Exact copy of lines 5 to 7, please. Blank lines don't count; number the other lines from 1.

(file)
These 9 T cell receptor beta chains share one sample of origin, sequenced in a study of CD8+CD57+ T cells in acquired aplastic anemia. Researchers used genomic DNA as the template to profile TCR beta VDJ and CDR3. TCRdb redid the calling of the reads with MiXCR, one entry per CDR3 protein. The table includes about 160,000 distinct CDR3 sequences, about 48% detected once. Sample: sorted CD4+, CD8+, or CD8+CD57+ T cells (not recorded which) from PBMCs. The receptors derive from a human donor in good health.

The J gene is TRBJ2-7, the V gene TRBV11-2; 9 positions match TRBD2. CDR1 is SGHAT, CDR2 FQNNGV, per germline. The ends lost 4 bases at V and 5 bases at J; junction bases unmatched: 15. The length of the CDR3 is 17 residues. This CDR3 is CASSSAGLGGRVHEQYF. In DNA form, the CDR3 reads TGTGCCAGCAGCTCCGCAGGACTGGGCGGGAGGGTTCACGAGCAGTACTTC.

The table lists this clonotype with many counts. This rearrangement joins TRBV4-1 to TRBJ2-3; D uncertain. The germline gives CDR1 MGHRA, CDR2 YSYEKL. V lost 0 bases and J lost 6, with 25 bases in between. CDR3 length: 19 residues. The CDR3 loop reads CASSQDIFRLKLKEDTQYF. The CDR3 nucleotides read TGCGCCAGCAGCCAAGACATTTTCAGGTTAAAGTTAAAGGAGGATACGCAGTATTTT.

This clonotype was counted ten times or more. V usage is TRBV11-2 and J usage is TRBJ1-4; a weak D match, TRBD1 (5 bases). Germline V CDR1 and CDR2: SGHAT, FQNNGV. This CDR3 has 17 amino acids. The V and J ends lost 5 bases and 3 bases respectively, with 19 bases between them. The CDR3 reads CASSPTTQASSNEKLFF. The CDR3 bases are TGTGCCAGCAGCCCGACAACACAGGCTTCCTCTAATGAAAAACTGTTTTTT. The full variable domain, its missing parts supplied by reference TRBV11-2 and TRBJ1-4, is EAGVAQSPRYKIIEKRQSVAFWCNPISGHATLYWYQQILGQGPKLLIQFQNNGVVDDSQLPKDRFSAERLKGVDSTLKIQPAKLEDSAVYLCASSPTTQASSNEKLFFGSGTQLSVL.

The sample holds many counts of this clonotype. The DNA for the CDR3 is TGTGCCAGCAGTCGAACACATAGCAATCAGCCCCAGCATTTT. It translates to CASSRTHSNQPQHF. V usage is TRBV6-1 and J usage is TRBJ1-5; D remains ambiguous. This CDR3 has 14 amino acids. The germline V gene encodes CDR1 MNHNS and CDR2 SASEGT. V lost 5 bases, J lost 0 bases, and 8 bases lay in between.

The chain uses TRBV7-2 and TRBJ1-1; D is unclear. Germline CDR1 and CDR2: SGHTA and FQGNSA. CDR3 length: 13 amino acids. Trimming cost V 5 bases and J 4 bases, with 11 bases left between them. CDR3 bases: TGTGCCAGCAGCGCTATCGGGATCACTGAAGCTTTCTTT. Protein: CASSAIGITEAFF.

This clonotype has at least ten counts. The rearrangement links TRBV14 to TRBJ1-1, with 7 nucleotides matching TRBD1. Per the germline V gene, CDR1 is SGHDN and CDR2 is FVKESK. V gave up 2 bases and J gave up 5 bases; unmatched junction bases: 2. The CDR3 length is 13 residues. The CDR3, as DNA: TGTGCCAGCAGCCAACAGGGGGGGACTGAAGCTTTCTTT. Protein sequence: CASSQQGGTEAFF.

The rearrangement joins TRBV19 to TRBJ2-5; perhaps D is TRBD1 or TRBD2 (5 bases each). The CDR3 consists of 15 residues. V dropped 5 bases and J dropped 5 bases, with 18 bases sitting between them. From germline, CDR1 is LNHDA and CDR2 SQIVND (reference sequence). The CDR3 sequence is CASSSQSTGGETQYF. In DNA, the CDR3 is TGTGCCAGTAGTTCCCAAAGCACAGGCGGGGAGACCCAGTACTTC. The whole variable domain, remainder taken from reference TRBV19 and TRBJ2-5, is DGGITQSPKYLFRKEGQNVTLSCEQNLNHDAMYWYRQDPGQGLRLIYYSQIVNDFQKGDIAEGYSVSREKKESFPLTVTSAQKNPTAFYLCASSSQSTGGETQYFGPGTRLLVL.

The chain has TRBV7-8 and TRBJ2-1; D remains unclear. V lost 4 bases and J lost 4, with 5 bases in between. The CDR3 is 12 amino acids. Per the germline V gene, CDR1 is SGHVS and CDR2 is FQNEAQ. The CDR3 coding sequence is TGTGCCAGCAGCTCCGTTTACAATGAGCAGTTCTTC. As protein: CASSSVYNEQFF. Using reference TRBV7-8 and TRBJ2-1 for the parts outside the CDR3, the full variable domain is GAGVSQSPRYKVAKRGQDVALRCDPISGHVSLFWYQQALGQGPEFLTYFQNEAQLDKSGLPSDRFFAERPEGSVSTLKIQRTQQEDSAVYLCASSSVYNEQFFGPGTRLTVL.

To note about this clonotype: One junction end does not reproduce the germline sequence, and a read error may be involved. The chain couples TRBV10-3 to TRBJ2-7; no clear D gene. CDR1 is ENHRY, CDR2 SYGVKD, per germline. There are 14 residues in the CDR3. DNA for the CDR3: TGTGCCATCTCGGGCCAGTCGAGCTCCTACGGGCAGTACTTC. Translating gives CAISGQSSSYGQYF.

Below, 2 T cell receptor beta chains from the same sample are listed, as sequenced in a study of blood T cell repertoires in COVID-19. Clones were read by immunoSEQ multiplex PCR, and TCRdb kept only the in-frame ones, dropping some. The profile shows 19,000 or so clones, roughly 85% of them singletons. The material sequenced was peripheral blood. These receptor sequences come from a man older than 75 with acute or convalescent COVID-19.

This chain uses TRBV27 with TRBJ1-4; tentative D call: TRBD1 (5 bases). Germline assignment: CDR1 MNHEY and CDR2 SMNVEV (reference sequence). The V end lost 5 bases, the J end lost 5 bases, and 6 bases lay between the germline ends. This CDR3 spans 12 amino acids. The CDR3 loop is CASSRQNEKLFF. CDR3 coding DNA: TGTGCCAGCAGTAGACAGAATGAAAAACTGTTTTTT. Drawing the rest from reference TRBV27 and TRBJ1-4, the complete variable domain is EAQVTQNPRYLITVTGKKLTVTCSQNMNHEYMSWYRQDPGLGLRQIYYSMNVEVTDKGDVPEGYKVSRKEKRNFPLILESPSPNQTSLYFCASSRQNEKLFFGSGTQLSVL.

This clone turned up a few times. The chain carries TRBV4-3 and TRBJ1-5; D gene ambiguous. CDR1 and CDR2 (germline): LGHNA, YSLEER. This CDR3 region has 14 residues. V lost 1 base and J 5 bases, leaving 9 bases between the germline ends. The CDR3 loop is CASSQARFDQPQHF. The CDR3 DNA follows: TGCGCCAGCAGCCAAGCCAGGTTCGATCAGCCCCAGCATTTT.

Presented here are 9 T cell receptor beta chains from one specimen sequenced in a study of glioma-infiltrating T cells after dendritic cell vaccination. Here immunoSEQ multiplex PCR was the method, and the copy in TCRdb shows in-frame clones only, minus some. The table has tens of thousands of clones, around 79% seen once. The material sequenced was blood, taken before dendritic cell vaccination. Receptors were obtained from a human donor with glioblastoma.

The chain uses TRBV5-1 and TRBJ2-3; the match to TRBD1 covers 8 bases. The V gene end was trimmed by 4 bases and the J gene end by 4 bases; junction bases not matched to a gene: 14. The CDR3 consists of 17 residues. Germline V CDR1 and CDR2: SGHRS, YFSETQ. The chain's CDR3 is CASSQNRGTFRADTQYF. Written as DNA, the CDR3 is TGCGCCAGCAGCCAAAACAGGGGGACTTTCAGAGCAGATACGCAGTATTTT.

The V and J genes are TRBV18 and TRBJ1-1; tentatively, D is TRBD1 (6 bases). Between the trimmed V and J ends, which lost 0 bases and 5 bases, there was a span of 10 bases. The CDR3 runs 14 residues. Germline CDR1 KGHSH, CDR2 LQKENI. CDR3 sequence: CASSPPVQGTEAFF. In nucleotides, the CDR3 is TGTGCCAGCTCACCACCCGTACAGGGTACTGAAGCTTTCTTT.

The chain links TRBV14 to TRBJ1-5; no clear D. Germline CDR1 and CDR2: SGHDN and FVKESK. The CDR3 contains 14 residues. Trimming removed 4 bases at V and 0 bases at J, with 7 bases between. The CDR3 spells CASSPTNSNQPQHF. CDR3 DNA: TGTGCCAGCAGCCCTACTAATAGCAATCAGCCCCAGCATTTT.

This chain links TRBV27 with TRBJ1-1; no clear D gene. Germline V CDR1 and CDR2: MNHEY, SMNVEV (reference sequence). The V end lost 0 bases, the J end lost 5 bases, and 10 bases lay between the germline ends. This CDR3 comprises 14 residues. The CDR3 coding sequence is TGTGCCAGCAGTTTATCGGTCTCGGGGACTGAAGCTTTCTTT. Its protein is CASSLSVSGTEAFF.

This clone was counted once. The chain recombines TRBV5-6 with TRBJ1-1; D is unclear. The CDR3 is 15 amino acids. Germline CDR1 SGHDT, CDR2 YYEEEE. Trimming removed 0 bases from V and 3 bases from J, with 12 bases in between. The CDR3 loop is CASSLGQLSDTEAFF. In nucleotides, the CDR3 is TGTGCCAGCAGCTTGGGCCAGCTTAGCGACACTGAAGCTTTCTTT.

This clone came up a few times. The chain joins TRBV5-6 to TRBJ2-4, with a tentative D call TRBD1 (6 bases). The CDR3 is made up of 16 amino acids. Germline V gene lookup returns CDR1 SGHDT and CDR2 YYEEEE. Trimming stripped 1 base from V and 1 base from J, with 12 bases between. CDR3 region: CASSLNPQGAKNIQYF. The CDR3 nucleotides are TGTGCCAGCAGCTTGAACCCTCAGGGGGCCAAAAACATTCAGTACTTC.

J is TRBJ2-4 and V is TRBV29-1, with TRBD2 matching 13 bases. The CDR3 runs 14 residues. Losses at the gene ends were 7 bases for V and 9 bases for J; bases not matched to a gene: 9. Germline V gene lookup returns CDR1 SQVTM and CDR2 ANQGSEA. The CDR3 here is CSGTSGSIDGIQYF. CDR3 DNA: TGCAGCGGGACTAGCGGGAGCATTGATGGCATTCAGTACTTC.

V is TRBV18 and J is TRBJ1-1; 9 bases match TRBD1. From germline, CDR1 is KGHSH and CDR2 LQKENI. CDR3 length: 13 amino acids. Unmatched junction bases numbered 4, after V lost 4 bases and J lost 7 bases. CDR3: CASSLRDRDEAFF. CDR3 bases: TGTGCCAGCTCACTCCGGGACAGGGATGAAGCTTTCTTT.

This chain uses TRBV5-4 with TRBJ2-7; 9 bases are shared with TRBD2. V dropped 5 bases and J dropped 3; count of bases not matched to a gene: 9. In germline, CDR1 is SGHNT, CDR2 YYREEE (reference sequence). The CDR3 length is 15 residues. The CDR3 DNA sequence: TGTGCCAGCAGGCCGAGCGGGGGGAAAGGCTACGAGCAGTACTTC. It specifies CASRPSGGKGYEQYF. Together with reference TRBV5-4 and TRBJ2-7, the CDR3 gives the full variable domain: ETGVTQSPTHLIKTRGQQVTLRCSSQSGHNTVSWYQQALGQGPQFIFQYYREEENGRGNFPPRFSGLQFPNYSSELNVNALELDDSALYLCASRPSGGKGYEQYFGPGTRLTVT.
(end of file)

The sample holds many counts of this clonotype. The DNA for the CDR3 is TGTGCCAGCAGTCGAACACATAGCAATCAGCCCCAGCATTTT. It translates to CASSRTHSNQPQHF. V usage is TRBV6-1 and J usage is TRBJ1-5; D remains ambiguous. This CDR3 has 14 amino acids. The germline V gene encodes CDR1 MNHNS and CDR2 SASEGT. V lost 5 bases, J lost 0 bases, and 8 bases lay in between.

The chain uses TRBV7-2 and TRBJ1-1; D is unclear. Germline CDR1 and CDR2: SGHTA and FQGNSA. CDR3 length: 13 amino acids. Trimming cost V 5 bases and J 4 bases, with 11 bases left between them. CDR3 bases: TGTGCCAGCAGCGCTATCGGGATCACTGAAGCTTTCTTT. Protein: CASSAIGITEAFF.

This clonotype has at least ten counts. The rearrangement links TRBV14 to TRBJ1-1, with 7 nucleotides matching TRBD1. Per the germline V gene, CDR1 is SGHDN and CDR2 is FVKESK. V gave up 2 bases and J gave up 5 bases; unmatched junction bases: 2. The CDR3 length is 13 residues. The CDR3, as DNA: TGTGCCAGCAGCCAACAGGGGGGGACTGAAGCTTTCTTT. Protein sequence: CASSQQGGTEAFF.